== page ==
The top diplomats from China and Pakistan took swipes at President Donald Trump's newly unveiled Afghanistan policy on Friday as they called for new talks with the Taliban to resolve the 16-year conflict.
Chinese Foreign Minister Wang Yi said Beijing stood firmly behind its "ironclad friend" Pakistan, even though "some countries" did not give Islamabad the credit it deserved in fighting terrorism, a pointed reference to the U.S.
Pakistani Foreign Minister Khawaja Asif's first trip abroad to Beijing this week appeared to highlight how ties between the two all-weather allies have grown even closer while Pakistan's critical relationship with the U.S. is disintegrating amid mutual recriminations and distrust.
Wang and Asif announced that China, Pakistan and Afghanistan will hold a new series of three-way talks later this year in China to push forward settlement negotiations with the Taliban while the U.S. doubles down on its military campaign.
Trump infuriated Pakistan last month when he accused Islamabad of providing extremists safe haven and threatened to withhold military aid. He further raised alarms in Pakistan when he raised the prospect of recruiting archrival India into the U.S. strategy in Afghanistan.
U.S. officials said this week that $225 million in military aid for Pakistan have been suspended while about 3,500 additional troops will head to Afghanistan to reverse the Taliban's battleground advances and gain leverage in negotiations.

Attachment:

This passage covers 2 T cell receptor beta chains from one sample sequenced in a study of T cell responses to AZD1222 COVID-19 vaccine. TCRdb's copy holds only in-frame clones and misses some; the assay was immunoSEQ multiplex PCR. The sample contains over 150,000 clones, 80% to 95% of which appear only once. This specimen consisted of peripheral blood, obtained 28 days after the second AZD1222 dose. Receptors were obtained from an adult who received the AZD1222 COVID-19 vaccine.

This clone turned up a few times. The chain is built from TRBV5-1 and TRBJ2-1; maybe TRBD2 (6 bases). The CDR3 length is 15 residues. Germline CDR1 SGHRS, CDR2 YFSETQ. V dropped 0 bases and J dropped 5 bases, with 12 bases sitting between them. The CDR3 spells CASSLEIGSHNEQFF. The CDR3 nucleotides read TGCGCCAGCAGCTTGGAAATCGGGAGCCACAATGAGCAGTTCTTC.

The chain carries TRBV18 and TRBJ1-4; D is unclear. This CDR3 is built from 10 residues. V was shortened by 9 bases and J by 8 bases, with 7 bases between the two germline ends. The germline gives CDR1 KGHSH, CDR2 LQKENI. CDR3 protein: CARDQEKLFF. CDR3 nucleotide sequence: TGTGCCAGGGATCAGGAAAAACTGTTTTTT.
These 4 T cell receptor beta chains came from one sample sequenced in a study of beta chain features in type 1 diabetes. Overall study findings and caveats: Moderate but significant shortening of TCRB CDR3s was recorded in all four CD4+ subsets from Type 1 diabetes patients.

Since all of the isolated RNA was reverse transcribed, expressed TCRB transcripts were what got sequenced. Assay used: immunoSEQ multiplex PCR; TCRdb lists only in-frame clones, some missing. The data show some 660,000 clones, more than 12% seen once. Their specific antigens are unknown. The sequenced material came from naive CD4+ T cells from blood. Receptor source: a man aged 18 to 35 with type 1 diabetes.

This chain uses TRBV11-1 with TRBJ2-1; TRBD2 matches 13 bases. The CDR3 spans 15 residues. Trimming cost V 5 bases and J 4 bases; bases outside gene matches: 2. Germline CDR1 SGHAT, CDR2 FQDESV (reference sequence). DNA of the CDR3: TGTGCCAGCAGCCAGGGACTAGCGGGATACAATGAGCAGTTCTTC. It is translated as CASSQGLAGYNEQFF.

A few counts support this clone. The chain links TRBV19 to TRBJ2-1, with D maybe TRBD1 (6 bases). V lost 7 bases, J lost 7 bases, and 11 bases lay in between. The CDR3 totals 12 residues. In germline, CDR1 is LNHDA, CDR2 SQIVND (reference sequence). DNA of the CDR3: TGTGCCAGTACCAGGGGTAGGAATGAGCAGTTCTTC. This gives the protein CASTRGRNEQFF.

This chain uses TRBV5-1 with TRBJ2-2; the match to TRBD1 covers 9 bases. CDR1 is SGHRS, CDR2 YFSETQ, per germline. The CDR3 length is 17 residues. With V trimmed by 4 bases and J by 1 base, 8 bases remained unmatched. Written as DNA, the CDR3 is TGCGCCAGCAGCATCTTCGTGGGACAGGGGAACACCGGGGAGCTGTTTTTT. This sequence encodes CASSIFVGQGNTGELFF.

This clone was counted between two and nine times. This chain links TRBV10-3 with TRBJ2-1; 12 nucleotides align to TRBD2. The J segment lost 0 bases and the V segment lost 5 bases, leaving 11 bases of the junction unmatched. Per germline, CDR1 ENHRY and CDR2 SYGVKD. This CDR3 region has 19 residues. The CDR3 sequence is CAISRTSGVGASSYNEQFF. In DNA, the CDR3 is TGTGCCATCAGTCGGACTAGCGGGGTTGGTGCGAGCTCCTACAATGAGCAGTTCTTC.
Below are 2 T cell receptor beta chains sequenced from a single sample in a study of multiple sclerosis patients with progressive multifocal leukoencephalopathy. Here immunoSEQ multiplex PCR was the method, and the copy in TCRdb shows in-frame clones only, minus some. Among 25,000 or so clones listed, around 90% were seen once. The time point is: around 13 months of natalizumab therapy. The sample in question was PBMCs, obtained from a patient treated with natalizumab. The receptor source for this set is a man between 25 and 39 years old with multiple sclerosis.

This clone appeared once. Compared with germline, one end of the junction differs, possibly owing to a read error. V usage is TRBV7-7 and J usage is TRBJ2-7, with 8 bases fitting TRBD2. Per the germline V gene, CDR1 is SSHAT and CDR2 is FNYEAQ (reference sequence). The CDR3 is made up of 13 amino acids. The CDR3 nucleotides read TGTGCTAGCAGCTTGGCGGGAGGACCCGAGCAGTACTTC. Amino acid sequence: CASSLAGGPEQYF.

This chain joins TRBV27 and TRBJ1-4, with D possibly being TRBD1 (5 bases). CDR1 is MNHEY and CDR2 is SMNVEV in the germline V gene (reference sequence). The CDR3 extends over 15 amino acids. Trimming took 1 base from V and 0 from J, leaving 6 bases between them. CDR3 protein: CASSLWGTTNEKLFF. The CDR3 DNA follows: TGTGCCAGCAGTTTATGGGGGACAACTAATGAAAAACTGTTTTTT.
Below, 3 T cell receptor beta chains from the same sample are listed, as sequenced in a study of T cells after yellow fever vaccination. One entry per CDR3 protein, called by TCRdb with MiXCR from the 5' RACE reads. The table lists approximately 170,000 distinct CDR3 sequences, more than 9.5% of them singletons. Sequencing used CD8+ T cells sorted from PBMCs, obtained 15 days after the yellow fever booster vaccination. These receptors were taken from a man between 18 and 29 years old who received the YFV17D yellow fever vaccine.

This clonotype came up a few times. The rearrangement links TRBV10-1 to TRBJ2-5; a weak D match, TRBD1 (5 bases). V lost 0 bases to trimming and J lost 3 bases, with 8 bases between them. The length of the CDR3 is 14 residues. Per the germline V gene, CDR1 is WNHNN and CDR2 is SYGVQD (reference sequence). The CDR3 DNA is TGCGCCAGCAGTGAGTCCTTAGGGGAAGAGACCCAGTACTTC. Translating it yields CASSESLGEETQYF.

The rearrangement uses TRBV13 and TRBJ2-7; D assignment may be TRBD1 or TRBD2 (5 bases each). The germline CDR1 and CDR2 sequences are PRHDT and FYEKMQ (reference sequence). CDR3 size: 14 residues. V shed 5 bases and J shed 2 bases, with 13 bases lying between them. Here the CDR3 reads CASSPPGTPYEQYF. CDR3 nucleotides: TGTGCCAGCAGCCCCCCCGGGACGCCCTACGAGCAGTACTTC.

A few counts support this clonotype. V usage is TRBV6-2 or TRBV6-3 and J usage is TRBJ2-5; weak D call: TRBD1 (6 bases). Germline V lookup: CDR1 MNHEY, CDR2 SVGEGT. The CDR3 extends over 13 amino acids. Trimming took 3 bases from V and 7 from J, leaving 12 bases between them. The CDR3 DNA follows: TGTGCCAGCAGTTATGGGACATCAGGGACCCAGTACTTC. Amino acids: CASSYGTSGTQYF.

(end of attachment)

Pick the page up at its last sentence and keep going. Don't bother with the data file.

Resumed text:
"It's our firm view that there is no military solution in Afghanistan, the focus should be on a politically negotiated settlement," Asif told reporters in Beijing. "China is playing a very constructive role in this regard."
Pakistan has repeatedly rejected U.S. accusations that it is abetting groups like the Taliban-linked Haqqani Network, a position that China has backed.
"The government and people of Pakistan have made huge sacrifices in the fight against terror for everyone to see and the international community should recognize that," Wang said.
The two ministers presented a closely unified front just days after China handed Pakistan an unexpected diplomatic setback at the BRICS economic summit in Xiamen. On Monday, China joined several nations to declare the Pakistan-based militant groups Lashkar-e-Taiba and Jaish-e-Mohammad as terrorist organizations, in a move that was praised by India and the U.S.
Asif did not address the terror designation on Friday but was quoted by Pakistani media before arriving in Beijing as saying that it should not jeopardize bilateral ties. Rather, Pakistan should put its "house in order," he said.
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